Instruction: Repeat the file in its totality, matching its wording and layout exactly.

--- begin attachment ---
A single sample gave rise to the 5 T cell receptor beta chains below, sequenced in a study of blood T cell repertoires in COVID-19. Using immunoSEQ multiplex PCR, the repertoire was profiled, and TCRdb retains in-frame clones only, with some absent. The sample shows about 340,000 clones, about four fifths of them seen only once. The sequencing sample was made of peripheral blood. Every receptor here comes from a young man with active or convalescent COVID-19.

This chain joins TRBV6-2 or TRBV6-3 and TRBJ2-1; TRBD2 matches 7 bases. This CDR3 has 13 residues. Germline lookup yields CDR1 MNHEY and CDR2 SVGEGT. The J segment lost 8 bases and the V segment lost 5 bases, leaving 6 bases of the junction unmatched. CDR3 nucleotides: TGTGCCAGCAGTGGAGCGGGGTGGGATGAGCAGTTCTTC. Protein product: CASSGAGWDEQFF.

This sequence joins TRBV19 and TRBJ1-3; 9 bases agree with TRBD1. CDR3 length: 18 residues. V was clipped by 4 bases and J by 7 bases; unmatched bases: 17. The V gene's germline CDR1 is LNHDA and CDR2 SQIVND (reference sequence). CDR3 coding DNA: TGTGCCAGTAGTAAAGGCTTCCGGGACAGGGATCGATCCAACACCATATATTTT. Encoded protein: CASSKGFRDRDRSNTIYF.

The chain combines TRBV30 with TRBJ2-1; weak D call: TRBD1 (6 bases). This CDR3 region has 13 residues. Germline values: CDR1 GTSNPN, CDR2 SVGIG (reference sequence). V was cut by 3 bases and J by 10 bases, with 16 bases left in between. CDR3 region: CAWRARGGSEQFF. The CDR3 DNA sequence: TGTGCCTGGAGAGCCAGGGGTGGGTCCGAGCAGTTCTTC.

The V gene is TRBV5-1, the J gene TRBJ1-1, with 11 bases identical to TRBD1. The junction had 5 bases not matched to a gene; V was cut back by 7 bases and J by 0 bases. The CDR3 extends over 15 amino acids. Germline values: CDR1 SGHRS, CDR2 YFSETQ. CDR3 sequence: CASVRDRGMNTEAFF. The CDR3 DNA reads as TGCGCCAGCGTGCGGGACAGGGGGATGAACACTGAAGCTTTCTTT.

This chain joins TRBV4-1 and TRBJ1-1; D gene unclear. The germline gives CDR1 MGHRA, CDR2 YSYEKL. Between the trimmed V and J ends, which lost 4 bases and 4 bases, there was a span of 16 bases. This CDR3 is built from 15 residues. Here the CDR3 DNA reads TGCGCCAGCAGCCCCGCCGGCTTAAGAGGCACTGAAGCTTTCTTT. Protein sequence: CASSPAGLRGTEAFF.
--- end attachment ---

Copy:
A single sample gave rise to the 5 T cell receptor beta chains below, sequenced in a study of blood T cell repertoires in COVID-19. Using immunoSEQ multiplex PCR, the repertoire was profiled, and TCRdb retains in-frame clones only, with some absent. The sample shows about 340,000 clones, about four fifths of them seen only once. The sequencing sample was made of peripheral blood. Every receptor here comes from a young man with active or convalescent COVID-19.

This chain joins TRBV6-2 or TRBV6-3 and TRBJ2-1; TRBD2 matches 7 bases. This CDR3 has 13 residues. Germline lookup yields CDR1 MNHEY and CDR2 SVGEGT. The J segment lost 8 bases and the V segment lost 5 bases, leaving 6 bases of the junction unmatched. CDR3 nucleotides: TGTGCCAGCAGTGGAGCGGGGTGGGATGAGCAGTTCTTC. Protein product: CASSGAGWDEQFF.

This sequence joins TRBV19 and TRBJ1-3; 9 bases agree with TRBD1. CDR3 length: 18 residues. V was clipped by 4 bases and J by 7 bases; unmatched bases: 17. The V gene's germline CDR1 is LNHDA and CDR2 SQIVND (reference sequence). CDR3 coding DNA: TGTGCCAGTAGTAAAGGCTTCCGGGACAGGGATCGATCCAACACCATATATTTT. Encoded protein: CASSKGFRDRDRSNTIYF.

The chain combines TRBV30 with TRBJ2-1; weak D call: TRBD1 (6 bases). This CDR3 region has 13 residues. Germline values: CDR1 GTSNPN, CDR2 SVGIG (reference sequence). V was cut by 3 bases and J by 10 bases, with 16 bases left in between. CDR3 region: CAWRARGGSEQFF. The CDR3 DNA sequence: TGTGCCTGGAGAGCCAGGGGTGGGTCCGAGCAGTTCTTC.

The V gene is TRBV5-1, the J gene TRBJ1-1, with 11 bases identical to TRBD1. The junction had 5 bases not matched to a gene; V was cut back by 7 bases and J by 0 bases. The CDR3 extends over 15 amino acids. Germline values: CDR1 SGHRS, CDR2 YFSETQ. CDR3 sequence: CASVRDRGMNTEAFF. The CDR3 DNA reads as TGCGCCAGCGTGCGGGACAGGGGGATGAACACTGAAGCTTTCTTT.

This chain joins TRBV4-1 and TRBJ1-1; D gene unclear. The germline gives CDR1 MGHRA, CDR2 YSYEKL. Between the trimmed V and J ends, which lost 4 bases and 4 bases, there was a span of 16 bases. This CDR3 is built from 15 residues. Here the CDR3 DNA reads TGCGCCAGCAGCCCCGCCGGCTTAAGAGGCACTGAAGCTTTCTTT. Protein sequence: CASSPAGLRGTEAFF.